Perry Blasts Politicizing Healthcare
Rejects Political Game and Demands Cost-Cutting Solutions and Consumer Choices
Washington, May 10, 2019
Tags: Health Care
Washington, D.C. – Congressman Scott Perry demands an end to partisan, political games, and called on House Democrats to work with the Administration and Congressional Republicans to develop real solutions for the increasing costs of healthcare.
The move comes as the House took up H.R. 986, Protecting Americans with Preexisting Conditions Act of 2019, a disingenuous and maliciously-named proposal that not only has nothing to do with pre-existing conditions, but also aims to confuse the American People. Instead of truly helping our most vulnerable citizens, the bill name is more of the continuing ploy by Democrat leadership that prioritizes their own electoral plans and fundraising efforts for the 2020 election. This is a tactical messaging bill only – it doesn’t fix bad policy.
“Let me be clear: no one, including me, wants to eliminate coverage or remove critical protections for the most vulnerable among us. But this bill has nothing to do with protecting those with pre-existing conditions. The reality is that people in need of life-saving medical care are being used as political pawns in a Democrat-led game,” said Perry. “Democrats refuse to develop bipartisan solutions to address exploding costs and shrinking consumer choices. Heavy-handed, big-government solutions only drive up costs, making insurance unaffordable for everyone, including and especially those with pre-existing conditions. Congress must do better, and that starts with real bipartisan efforts instead of petty political posturing.”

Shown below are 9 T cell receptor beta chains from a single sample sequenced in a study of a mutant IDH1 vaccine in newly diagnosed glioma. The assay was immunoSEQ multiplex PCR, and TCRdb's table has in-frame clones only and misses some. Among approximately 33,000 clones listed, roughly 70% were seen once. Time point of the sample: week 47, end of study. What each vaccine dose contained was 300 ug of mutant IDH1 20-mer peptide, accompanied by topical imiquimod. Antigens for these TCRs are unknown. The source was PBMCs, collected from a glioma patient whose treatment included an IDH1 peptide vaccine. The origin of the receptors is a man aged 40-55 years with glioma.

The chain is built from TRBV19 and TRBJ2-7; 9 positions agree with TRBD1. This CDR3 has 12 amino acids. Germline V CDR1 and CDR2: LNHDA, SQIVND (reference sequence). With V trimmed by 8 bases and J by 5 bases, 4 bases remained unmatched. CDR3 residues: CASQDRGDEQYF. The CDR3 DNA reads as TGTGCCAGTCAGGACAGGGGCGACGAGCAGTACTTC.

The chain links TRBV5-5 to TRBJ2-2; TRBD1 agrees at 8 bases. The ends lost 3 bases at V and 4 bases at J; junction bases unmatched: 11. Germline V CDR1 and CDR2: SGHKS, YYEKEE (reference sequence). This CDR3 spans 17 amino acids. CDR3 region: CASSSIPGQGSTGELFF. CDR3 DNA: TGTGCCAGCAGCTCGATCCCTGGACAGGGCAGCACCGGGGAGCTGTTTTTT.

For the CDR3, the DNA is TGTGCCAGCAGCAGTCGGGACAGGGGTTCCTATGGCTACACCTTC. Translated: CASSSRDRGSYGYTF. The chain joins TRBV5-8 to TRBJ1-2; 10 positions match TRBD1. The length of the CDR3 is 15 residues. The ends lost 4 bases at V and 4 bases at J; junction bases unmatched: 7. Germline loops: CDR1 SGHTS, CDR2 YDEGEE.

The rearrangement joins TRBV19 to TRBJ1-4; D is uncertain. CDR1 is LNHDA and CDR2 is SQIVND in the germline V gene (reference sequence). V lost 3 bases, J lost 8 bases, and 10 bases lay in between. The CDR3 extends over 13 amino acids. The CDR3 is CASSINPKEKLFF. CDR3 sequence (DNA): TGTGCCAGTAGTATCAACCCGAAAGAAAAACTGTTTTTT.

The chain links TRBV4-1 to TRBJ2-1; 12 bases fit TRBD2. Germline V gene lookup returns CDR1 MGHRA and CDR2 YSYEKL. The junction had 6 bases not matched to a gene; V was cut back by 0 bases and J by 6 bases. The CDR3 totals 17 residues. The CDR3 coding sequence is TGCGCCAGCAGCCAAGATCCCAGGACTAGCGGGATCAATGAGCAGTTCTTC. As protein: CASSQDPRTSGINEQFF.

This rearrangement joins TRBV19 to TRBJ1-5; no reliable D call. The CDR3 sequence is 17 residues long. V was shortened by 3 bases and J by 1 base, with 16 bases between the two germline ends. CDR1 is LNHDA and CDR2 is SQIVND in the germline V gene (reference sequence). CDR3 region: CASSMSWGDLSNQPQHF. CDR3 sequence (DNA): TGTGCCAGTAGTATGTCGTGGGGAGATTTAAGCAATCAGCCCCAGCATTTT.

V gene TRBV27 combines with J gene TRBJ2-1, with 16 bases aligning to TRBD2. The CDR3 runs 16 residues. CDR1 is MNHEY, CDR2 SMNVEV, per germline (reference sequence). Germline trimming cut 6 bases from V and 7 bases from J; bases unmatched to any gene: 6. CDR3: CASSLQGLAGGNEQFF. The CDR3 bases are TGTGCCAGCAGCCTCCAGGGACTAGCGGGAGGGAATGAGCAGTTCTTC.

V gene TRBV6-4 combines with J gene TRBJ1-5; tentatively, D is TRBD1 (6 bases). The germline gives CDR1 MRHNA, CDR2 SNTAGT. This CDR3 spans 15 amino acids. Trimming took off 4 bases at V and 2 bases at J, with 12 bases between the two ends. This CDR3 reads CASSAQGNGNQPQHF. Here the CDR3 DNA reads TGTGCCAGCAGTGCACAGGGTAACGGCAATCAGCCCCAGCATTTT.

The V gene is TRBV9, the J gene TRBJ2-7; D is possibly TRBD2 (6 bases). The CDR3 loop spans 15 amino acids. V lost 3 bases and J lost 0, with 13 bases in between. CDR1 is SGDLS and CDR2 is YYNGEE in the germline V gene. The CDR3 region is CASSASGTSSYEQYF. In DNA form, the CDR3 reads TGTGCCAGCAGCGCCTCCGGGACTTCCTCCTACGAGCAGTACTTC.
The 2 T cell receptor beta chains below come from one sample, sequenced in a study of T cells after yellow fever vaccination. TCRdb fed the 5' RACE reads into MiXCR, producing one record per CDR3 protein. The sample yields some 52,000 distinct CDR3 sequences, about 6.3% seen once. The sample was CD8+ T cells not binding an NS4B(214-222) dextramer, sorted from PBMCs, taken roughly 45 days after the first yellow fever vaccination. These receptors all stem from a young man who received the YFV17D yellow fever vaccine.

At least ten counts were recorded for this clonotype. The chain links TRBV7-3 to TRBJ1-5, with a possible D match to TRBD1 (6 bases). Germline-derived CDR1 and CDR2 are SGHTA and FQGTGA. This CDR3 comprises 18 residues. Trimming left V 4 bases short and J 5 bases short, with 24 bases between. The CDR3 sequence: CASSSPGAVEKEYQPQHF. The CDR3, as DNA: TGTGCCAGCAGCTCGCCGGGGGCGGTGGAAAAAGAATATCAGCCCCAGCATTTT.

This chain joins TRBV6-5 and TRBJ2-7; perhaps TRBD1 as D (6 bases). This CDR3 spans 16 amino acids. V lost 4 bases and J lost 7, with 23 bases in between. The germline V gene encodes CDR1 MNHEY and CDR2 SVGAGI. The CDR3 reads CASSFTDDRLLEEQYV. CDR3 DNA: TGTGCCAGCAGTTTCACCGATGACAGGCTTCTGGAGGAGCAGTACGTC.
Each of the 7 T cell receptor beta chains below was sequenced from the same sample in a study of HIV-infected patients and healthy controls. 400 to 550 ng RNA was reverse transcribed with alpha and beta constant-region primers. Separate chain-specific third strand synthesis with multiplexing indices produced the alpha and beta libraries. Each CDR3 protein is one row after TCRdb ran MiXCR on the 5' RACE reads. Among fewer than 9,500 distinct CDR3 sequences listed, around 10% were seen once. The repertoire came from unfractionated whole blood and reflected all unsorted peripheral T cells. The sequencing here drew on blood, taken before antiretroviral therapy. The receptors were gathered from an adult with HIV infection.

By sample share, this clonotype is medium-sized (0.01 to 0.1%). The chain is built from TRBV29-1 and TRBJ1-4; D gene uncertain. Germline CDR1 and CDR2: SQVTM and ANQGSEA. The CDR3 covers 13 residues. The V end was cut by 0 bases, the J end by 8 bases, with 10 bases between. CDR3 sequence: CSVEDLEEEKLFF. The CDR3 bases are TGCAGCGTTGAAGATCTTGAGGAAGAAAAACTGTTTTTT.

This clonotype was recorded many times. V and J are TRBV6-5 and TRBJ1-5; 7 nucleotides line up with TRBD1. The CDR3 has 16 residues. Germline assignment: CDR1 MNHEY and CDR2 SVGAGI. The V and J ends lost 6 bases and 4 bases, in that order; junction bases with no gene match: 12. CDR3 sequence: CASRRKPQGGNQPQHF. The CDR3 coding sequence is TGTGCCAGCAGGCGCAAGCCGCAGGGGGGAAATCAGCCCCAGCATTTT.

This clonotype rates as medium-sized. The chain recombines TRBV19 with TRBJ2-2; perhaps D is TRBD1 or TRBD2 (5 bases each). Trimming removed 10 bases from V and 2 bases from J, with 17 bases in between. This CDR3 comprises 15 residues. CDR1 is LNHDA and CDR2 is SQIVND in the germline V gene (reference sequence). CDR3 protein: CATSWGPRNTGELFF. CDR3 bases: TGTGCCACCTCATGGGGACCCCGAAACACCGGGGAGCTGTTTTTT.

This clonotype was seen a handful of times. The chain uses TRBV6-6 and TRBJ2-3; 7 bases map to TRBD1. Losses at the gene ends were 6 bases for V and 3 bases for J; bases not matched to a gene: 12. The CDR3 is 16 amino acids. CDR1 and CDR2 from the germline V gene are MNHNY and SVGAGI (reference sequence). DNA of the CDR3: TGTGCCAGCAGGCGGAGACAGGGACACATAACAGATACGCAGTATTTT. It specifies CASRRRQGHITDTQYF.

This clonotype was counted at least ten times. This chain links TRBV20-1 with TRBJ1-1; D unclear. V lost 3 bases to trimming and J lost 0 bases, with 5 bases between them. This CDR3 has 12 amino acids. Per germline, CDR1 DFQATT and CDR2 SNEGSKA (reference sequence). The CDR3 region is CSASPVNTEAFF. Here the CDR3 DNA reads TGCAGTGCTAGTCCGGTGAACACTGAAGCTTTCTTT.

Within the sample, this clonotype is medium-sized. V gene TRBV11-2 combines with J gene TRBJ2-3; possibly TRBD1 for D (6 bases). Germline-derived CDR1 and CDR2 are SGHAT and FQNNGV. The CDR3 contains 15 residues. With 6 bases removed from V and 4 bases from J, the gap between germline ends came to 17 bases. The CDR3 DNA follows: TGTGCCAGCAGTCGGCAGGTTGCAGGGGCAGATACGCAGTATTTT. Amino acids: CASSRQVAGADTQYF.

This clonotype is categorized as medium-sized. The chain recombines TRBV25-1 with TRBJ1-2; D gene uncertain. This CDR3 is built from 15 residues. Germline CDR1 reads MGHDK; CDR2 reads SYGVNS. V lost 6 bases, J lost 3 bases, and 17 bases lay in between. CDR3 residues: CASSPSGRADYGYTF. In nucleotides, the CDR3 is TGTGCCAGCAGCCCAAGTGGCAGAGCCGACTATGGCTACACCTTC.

H.R. 986 would prevent the states from creating innovative solutions to provide improved health care. For example, Governor Wolf won’t be allowed to come up with coverage alternatives that are better and cheaper for Pennsylvanians, because this bill prevents him from doing so.
Innovation waivers began under the Patient Protection and Affordable Care Act and were meant to flex to the states to come up with new programs that were cheaper and allow different options for different people. Instead, the innovation waivers were so heavily laden with regulatory requirements that no one used them. In theory, Congress allowed states to innovate, but in practice, killed innovation with overregulation. Most importantly, states haven’t been able to waive requirements to allow inclusion of people with preexisting conditions.
Seven states (Alaska, Maine, Maryland, Minnesota, New Jersey, Oregon and Wisconsin) have created their own re-insurance program, using the waiver that lowered premiums by an average of 19.9 percent.
Although the bill passed the House by a vote of 230 in support and 183 against, indications are that it will not become law – for good reason.